Nov 8, 2007
There's no point trying to pigeonhole Mario - a simple hold on Z and a tap of A, and he'll backflip straight out - but most people tend to refer to his 3D outings as 'playgrounds'. True, levels are littered with holes to leap, slides to pelt down and obstacles to ooh, ahh, waa-hoo over - but funny no one mentions wasted space. Because whenever there's a space for running, for leaping, or just an empty space, in comes Miyamoto with his design chisel.
Chipping away everything around the platforms, slides and swings has left design teamEAD Tokyo with no choice but to take the remaining joy-lumps into orbit - it's the only place such level design nuggets would make sense. The importance of star gates blasting Mario from rock to rock cannot be understated. In eliminating superfluous footwork, you're never strolling towards the next interesting 'bit' but always playing, playing, playing.
All this would be in vain if the planets didn't hold their end of the bargain. But do they ever. Just as every step that Mario takes has to justify its place in Galaxy, so each planet follows suit. Although your goal on each area is pretty much the same - you're either leaping towards a gate to fire you to the next rock/egg/apple/spoon, or building a new gate from star shards - each planet is more experimentally alien than the last.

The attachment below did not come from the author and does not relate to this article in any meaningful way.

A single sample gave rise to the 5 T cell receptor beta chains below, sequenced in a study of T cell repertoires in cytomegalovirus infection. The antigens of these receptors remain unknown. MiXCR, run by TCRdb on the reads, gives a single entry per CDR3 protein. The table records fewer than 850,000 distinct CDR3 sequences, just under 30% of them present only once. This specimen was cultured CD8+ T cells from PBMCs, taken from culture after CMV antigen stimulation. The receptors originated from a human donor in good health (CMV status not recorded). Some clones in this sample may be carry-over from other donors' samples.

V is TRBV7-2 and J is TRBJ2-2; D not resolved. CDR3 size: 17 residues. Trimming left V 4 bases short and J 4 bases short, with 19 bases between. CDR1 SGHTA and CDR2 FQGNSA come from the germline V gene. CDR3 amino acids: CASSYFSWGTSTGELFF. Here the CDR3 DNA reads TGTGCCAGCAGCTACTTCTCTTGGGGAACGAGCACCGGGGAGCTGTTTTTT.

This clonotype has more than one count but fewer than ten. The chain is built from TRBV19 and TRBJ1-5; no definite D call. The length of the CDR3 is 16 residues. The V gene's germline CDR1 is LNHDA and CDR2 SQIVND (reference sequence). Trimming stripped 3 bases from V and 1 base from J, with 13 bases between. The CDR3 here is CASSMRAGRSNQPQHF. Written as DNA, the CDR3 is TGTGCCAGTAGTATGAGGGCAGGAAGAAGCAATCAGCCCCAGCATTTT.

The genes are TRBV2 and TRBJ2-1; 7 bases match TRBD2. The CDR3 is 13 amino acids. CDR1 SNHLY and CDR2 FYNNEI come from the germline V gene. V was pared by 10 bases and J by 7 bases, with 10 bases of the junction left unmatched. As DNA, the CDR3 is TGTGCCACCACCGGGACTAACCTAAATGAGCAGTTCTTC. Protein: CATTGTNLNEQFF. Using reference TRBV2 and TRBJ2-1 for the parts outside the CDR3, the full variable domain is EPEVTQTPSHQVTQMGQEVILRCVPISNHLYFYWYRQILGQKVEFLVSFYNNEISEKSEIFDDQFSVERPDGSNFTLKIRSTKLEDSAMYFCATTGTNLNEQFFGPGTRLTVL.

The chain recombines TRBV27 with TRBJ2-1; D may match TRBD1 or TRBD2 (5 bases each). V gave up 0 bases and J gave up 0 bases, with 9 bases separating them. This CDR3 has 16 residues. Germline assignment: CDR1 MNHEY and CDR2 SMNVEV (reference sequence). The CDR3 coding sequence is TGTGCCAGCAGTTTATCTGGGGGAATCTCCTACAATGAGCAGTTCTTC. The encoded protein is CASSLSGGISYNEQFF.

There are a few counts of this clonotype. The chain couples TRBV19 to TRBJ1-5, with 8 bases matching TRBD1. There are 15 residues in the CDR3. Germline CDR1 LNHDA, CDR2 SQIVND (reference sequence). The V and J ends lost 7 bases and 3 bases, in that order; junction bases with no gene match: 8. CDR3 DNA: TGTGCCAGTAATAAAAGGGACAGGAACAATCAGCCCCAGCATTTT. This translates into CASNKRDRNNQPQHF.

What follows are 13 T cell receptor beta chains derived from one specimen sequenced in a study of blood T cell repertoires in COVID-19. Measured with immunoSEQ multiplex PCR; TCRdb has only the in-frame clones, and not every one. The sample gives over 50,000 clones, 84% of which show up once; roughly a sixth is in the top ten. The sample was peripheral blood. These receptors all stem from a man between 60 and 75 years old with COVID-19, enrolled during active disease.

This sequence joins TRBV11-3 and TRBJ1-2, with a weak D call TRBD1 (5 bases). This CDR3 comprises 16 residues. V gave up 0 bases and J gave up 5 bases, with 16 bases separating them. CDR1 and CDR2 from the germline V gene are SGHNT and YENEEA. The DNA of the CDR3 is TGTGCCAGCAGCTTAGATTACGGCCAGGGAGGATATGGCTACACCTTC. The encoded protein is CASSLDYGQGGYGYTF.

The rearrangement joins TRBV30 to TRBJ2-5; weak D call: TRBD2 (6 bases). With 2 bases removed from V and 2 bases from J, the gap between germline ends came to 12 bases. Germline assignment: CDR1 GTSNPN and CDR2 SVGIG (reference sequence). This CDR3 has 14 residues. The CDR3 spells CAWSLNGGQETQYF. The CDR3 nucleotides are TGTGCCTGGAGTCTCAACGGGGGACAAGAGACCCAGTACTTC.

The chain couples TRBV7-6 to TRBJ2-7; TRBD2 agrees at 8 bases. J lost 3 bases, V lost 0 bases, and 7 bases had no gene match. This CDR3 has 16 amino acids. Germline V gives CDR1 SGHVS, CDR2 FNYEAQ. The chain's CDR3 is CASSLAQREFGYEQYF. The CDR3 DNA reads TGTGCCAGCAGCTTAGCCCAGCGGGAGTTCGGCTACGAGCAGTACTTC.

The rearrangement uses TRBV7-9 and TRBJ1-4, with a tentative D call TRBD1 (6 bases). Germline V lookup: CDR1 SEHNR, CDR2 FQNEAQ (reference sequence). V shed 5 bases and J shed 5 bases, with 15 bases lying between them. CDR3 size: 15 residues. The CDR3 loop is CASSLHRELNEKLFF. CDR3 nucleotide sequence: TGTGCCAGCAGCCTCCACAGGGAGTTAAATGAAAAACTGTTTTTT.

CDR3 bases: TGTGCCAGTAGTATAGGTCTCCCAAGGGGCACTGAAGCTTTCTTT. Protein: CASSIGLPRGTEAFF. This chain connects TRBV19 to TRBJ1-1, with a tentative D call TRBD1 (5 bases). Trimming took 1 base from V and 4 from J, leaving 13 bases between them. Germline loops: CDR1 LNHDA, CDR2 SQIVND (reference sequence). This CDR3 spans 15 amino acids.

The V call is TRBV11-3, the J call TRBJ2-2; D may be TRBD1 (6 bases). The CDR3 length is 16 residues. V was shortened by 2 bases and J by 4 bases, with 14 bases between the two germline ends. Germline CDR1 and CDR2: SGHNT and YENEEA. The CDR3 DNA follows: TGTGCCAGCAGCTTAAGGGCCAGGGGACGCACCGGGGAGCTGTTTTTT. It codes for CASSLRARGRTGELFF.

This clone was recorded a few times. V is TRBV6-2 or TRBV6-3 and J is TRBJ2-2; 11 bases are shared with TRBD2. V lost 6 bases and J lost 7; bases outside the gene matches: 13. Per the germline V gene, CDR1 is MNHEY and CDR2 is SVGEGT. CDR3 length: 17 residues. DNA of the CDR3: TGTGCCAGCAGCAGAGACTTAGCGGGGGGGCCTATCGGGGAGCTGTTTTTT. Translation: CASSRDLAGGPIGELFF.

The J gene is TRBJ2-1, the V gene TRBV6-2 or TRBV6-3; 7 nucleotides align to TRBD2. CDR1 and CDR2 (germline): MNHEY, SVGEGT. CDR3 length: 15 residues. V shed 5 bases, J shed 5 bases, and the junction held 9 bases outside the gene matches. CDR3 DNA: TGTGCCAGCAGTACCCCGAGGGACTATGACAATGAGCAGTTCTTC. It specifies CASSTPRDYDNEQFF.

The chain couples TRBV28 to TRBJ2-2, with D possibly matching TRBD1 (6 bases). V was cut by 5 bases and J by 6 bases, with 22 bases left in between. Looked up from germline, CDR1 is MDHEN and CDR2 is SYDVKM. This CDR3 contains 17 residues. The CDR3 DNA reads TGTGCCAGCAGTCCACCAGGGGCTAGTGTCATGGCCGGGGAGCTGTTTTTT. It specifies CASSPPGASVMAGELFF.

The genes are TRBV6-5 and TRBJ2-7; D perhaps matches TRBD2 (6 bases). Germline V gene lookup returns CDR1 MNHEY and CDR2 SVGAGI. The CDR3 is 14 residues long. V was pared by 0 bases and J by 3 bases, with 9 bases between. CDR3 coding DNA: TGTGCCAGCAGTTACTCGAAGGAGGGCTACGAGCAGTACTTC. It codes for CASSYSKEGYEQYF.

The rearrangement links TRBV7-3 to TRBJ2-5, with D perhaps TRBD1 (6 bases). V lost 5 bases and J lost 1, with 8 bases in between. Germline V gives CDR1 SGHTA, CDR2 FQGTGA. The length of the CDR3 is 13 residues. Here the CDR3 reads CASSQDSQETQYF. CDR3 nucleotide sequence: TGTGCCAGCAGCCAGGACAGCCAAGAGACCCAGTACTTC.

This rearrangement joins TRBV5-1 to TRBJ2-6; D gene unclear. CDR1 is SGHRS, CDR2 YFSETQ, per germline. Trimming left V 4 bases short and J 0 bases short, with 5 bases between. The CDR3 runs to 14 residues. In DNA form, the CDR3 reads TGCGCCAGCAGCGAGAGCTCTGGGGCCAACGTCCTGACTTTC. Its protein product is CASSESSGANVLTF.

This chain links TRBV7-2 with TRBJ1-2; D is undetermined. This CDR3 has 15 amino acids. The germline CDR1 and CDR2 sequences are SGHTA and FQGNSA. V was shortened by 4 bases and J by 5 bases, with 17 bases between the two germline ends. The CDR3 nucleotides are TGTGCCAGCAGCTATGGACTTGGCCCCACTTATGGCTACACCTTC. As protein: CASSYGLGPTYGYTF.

And so you're not just collecting shards, but wading through treacle muck as tumbling boulders try to smush you into a 'you lose' screen. You're not just trying to grab star bits, but spinning into rubbery demolition balls to send them tearing through a wall of razor-sharp flora. Slamming a switch, you watch a planet crumble to reveal a new sphere within made of crystalline waters. And you see that Yoshi-shaped planet teeming with Goombas? Here, have an invincibility star to tear it up in a 30-second fun splurge lit up by a trail of Mario's rainbow clones. Now factor in gravity.